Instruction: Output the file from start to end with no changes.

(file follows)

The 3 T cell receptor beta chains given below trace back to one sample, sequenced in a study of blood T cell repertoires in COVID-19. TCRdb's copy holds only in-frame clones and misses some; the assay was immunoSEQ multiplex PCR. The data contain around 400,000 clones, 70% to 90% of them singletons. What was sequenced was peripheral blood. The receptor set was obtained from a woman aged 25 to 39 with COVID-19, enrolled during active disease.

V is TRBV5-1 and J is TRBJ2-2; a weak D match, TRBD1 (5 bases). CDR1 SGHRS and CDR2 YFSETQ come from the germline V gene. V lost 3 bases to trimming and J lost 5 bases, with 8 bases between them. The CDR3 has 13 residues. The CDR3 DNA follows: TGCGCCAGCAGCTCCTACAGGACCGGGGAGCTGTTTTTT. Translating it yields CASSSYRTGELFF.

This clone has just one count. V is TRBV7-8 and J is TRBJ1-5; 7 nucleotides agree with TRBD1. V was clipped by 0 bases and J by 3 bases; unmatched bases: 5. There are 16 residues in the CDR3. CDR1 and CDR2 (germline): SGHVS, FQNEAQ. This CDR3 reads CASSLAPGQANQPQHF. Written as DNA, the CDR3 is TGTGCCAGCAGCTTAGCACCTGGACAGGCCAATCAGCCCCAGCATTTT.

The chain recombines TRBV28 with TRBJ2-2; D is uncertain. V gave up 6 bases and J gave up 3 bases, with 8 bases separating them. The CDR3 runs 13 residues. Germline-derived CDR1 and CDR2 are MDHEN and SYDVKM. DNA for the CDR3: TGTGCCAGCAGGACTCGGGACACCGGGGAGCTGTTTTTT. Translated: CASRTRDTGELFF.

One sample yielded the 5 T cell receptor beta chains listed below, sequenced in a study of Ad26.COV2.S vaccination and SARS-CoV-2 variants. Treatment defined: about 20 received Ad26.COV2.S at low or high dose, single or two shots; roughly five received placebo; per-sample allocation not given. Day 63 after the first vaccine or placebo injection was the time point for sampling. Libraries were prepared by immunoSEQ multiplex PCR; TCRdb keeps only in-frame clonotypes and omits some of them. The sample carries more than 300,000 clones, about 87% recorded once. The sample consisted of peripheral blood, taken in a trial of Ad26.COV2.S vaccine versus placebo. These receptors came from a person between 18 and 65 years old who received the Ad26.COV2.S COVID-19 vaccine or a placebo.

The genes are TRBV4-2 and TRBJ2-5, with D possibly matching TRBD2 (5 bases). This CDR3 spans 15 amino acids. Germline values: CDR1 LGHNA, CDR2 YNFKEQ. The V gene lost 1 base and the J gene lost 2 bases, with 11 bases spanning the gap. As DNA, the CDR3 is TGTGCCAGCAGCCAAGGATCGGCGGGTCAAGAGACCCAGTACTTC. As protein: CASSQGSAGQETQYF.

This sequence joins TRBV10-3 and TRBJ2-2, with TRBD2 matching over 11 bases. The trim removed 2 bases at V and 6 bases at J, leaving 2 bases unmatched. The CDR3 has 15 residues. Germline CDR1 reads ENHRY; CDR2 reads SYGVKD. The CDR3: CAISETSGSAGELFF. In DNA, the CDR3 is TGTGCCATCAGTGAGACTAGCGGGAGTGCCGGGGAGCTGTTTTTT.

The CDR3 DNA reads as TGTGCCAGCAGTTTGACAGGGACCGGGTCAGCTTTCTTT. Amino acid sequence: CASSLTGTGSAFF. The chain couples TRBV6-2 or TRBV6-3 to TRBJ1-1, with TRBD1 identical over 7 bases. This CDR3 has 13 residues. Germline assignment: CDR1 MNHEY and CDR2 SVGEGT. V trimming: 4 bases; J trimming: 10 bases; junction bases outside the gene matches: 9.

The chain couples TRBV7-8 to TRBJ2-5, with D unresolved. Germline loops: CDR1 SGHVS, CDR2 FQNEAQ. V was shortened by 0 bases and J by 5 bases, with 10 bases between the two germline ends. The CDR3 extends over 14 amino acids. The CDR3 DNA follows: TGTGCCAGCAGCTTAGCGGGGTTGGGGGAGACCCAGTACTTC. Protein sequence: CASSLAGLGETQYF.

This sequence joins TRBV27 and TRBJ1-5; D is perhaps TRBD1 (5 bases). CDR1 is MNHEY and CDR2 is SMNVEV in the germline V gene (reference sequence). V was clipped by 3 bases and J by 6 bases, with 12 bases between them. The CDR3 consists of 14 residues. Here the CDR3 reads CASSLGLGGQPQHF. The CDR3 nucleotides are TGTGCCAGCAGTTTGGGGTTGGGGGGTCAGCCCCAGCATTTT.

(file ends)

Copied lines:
The 3 T cell receptor beta chains given below trace back to one sample, sequenced in a study of blood T cell repertoires in COVID-19. TCRdb's copy holds only in-frame clones and misses some; the assay was immunoSEQ multiplex PCR. The data contain around 400,000 clones, 70% to 90% of them singletons. What was sequenced was peripheral blood. The receptor set was obtained from a woman aged 25 to 39 with COVID-19, enrolled during active disease.

V is TRBV5-1 and J is TRBJ2-2; a weak D match, TRBD1 (5 bases). CDR1 SGHRS and CDR2 YFSETQ come from the germline V gene. V lost 3 bases to trimming and J lost 5 bases, with 8 bases between them. The CDR3 has 13 residues. The CDR3 DNA follows: TGCGCCAGCAGCTCCTACAGGACCGGGGAGCTGTTTTTT. Translating it yields CASSSYRTGELFF.

This clone has just one count. V is TRBV7-8 and J is TRBJ1-5; 7 nucleotides agree with TRBD1. V was clipped by 0 bases and J by 3 bases; unmatched bases: 5. There are 16 residues in the CDR3. CDR1 and CDR2 (germline): SGHVS, FQNEAQ. This CDR3 reads CASSLAPGQANQPQHF. Written as DNA, the CDR3 is TGTGCCAGCAGCTTAGCACCTGGACAGGCCAATCAGCCCCAGCATTTT.

The chain recombines TRBV28 with TRBJ2-2; D is uncertain. V gave up 6 bases and J gave up 3 bases, with 8 bases separating them. The CDR3 runs 13 residues. Germline-derived CDR1 and CDR2 are MDHEN and SYDVKM. DNA for the CDR3: TGTGCCAGCAGGACTCGGGACACCGGGGAGCTGTTTTTT. Translated: CASRTRDTGELFF.

One sample yielded the 5 T cell receptor beta chains listed below, sequenced in a study of Ad26.COV2.S vaccination and SARS-CoV-2 variants. Treatment defined: about 20 received Ad26.COV2.S at low or high dose, single or two shots; roughly five received placebo; per-sample allocation not given. Day 63 after the first vaccine or placebo injection was the time point for sampling. Libraries were prepared by immunoSEQ multiplex PCR; TCRdb keeps only in-frame clonotypes and omits some of them. The sample carries more than 300,000 clones, about 87% recorded once. The sample consisted of peripheral blood, taken in a trial of Ad26.COV2.S vaccine versus placebo. These receptors came from a person between 18 and 65 years old who received the Ad26.COV2.S COVID-19 vaccine or a placebo.

The genes are TRBV4-2 and TRBJ2-5, with D possibly matching TRBD2 (5 bases). This CDR3 spans 15 amino acids. Germline values: CDR1 LGHNA, CDR2 YNFKEQ. The V gene lost 1 base and the J gene lost 2 bases, with 11 bases spanning the gap. As DNA, the CDR3 is TGTGCCAGCAGCCAAGGATCGGCGGGTCAAGAGACCCAGTACTTC. As protein: CASSQGSAGQETQYF.

This sequence joins TRBV10-3 and TRBJ2-2, with TRBD2 matching over 11 bases. The trim removed 2 bases at V and 6 bases at J, leaving 2 bases unmatched. The CDR3 has 15 residues. Germline CDR1 reads ENHRY; CDR2 reads SYGVKD. The CDR3: CAISETSGSAGELFF. In DNA, the CDR3 is TGTGCCATCAGTGAGACTAGCGGGAGTGCCGGGGAGCTGTTTTTT.

The CDR3 DNA reads as TGTGCCAGCAGTTTGACAGGGACCGGGTCAGCTTTCTTT. Amino acid sequence: CASSLTGTGSAFF. The chain couples TRBV6-2 or TRBV6-3 to TRBJ1-1, with TRBD1 identical over 7 bases. This CDR3 has 13 residues. Germline assignment: CDR1 MNHEY and CDR2 SVGEGT. V trimming: 4 bases; J trimming: 10 bases; junction bases outside the gene matches: 9.

The chain couples TRBV7-8 to TRBJ2-5, with D unresolved. Germline loops: CDR1 SGHVS, CDR2 FQNEAQ. V was shortened by 0 bases and J by 5 bases, with 10 bases between the two germline ends. The CDR3 extends over 14 amino acids. The CDR3 DNA follows: TGTGCCAGCAGCTTAGCGGGGTTGGGGGAGACCCAGTACTTC. Protein sequence: CASSLAGLGETQYF.

This sequence joins TRBV27 and TRBJ1-5; D is perhaps TRBD1 (5 bases). CDR1 is MNHEY and CDR2 is SMNVEV in the germline V gene (reference sequence). V was clipped by 3 bases and J by 6 bases, with 12 bases between them. The CDR3 consists of 14 residues. Here the CDR3 reads CASSLGLGGQPQHF. The CDR3 nucleotides are TGTGCCAGCAGTTTGGGGTTGGGGGGTCAGCCCCAGCATTTT.